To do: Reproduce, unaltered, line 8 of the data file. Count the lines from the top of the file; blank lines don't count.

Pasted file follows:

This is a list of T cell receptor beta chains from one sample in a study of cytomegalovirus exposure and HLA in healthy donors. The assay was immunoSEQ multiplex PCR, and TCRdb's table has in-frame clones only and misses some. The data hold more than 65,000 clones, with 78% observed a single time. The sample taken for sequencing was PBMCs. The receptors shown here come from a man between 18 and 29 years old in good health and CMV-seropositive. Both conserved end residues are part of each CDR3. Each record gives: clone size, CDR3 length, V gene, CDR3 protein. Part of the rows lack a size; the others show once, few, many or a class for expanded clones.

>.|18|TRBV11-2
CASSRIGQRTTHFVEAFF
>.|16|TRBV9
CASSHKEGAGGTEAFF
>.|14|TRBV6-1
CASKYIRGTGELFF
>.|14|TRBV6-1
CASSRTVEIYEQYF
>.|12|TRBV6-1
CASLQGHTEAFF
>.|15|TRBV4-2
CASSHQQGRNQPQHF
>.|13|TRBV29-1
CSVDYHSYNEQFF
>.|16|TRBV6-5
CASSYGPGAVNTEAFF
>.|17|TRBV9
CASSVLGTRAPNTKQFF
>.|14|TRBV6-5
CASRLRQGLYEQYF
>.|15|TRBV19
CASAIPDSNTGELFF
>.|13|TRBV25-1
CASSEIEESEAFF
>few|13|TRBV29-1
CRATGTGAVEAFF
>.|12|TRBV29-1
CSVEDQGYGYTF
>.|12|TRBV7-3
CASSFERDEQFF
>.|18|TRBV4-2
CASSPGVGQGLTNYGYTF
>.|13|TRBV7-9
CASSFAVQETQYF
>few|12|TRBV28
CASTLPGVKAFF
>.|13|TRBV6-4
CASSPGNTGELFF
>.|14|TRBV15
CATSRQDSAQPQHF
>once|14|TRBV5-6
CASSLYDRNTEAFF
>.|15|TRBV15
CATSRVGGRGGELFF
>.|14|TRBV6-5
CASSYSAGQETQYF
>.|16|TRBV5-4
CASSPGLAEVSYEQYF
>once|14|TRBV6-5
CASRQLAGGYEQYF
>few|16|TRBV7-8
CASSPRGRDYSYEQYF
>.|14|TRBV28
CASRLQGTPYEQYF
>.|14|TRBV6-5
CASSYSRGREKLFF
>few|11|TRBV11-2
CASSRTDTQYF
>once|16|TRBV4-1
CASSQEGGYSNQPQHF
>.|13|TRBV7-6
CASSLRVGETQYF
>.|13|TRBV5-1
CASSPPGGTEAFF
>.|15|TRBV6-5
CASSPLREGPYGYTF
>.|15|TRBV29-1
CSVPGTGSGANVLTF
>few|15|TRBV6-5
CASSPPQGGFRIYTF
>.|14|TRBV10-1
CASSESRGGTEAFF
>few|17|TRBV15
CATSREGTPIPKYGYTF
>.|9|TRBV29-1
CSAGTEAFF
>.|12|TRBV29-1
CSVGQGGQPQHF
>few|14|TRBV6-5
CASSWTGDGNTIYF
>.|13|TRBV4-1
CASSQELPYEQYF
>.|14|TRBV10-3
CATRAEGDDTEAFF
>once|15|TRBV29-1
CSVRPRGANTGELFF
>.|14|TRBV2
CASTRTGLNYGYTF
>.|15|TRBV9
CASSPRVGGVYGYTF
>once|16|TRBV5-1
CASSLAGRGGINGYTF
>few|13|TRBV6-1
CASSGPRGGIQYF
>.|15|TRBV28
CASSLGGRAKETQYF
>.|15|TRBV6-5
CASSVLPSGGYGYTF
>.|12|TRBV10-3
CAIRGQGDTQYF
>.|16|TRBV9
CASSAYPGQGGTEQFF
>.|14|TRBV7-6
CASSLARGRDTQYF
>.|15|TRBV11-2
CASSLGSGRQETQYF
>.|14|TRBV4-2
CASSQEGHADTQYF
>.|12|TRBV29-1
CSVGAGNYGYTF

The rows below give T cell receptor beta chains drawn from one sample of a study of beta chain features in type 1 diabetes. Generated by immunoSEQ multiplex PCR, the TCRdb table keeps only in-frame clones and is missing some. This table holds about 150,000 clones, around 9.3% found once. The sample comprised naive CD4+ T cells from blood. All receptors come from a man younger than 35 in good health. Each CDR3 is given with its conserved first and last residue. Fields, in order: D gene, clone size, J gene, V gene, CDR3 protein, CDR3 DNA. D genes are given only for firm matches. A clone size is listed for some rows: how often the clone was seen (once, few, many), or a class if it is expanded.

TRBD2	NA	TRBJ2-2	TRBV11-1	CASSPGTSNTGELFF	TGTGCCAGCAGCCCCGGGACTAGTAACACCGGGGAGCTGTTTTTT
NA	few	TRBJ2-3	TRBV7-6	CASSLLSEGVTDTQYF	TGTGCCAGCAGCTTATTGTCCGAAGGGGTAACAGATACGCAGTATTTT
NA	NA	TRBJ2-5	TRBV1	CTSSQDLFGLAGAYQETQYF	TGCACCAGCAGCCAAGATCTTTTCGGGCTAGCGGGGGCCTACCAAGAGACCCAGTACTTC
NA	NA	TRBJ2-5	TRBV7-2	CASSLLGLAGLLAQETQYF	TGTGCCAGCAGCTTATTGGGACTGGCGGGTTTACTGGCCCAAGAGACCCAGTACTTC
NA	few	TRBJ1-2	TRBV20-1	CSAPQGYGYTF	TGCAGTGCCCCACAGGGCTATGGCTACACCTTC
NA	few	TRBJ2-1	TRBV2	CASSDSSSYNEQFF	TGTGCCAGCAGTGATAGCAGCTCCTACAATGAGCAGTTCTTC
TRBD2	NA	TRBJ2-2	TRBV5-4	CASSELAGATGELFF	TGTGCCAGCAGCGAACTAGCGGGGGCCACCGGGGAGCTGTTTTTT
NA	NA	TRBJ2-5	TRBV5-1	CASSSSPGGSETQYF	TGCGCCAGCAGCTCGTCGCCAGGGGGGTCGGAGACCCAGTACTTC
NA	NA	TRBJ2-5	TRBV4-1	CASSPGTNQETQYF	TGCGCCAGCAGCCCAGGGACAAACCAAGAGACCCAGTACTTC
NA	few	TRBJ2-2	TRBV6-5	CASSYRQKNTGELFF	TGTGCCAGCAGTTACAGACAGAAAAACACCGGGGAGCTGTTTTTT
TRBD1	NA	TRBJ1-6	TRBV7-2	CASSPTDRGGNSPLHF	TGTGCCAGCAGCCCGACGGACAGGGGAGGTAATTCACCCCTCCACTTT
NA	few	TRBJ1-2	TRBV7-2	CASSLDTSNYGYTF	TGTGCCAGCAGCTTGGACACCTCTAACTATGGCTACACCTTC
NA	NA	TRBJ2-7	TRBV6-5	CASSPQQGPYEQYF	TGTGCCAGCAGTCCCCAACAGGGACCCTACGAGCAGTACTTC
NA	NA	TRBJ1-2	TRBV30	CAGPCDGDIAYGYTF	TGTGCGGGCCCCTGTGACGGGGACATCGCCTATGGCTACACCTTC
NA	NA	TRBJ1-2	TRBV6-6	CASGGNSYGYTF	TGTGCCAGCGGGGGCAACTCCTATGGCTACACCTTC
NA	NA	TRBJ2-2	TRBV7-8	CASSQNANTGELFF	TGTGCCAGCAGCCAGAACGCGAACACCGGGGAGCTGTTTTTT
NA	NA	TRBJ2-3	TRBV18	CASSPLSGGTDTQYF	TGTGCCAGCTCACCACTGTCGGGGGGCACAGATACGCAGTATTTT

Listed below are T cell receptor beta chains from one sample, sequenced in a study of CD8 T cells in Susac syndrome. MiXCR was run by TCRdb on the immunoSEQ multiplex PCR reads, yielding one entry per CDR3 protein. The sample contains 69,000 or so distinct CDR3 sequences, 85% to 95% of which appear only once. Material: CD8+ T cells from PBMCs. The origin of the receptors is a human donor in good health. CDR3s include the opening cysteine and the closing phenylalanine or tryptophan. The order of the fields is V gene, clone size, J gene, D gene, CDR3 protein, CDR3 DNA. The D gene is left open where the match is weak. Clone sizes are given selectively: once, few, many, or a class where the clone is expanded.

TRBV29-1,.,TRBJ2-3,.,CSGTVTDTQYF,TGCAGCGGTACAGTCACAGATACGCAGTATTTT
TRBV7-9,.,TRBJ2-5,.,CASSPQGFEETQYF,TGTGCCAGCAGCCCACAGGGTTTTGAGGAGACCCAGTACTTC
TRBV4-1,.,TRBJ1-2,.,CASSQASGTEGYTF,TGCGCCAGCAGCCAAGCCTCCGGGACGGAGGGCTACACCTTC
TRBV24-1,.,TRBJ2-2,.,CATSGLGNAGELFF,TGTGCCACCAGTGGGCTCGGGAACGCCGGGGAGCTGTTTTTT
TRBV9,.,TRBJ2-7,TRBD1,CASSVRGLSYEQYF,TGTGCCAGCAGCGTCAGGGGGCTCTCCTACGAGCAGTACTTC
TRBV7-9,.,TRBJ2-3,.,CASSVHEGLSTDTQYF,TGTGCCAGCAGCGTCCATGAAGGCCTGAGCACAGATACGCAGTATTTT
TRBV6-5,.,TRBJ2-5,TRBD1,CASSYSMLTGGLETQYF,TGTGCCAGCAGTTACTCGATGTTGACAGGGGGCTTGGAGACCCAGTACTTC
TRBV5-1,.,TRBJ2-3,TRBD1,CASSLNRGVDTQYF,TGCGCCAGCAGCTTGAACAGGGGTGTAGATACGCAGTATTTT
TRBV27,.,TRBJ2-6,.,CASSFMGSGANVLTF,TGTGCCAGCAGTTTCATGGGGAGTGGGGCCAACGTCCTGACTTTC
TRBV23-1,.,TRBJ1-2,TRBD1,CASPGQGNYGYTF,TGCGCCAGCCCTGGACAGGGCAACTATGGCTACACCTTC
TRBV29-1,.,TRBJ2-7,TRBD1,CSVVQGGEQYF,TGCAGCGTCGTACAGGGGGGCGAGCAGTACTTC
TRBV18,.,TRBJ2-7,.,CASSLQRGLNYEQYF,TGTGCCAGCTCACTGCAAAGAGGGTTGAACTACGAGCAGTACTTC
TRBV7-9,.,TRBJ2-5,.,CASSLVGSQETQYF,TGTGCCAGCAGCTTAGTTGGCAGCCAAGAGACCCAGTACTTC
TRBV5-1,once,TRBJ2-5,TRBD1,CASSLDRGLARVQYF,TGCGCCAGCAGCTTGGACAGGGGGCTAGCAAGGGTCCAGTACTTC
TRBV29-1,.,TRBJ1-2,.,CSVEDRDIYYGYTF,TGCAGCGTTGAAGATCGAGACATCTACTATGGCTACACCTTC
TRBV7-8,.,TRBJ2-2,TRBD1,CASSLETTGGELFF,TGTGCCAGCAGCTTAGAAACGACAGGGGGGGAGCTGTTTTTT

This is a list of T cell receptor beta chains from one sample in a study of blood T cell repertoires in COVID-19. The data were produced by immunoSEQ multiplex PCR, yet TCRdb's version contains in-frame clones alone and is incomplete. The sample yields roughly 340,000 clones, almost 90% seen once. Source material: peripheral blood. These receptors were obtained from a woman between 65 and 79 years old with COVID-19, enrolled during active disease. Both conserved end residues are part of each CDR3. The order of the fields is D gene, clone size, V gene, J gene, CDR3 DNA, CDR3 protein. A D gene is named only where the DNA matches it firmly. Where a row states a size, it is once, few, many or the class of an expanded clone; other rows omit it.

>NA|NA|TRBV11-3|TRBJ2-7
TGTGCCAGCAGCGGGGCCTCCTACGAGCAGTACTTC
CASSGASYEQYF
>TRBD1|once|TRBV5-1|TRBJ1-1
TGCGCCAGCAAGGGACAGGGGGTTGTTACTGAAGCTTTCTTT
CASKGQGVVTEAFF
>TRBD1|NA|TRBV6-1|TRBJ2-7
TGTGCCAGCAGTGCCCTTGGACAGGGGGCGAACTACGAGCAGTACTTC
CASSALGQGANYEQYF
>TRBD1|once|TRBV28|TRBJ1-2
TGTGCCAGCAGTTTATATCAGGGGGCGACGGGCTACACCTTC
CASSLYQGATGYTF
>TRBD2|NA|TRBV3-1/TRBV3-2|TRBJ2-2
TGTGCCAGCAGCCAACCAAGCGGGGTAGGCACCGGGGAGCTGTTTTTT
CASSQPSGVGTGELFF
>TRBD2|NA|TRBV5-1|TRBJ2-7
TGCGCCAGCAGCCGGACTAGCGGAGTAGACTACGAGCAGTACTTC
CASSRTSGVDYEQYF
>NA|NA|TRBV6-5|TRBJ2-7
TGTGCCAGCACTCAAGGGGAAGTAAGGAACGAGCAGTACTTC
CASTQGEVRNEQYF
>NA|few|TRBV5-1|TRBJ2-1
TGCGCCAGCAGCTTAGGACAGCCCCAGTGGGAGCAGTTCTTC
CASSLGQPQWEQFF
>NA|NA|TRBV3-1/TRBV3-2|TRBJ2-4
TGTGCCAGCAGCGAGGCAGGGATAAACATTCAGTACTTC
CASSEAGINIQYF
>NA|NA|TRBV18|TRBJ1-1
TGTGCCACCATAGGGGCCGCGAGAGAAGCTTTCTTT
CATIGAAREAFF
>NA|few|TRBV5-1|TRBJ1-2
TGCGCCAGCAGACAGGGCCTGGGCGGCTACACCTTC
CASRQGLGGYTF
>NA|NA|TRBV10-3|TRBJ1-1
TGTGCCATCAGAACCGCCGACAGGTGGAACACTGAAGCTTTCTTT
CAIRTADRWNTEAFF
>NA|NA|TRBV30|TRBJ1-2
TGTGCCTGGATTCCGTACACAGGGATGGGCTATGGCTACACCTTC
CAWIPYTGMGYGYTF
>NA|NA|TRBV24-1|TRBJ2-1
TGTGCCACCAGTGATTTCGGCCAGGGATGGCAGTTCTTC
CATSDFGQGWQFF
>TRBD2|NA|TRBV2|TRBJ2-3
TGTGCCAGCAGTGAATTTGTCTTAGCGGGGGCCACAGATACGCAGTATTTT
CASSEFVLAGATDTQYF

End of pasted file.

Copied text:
>.|14|TRBV6-1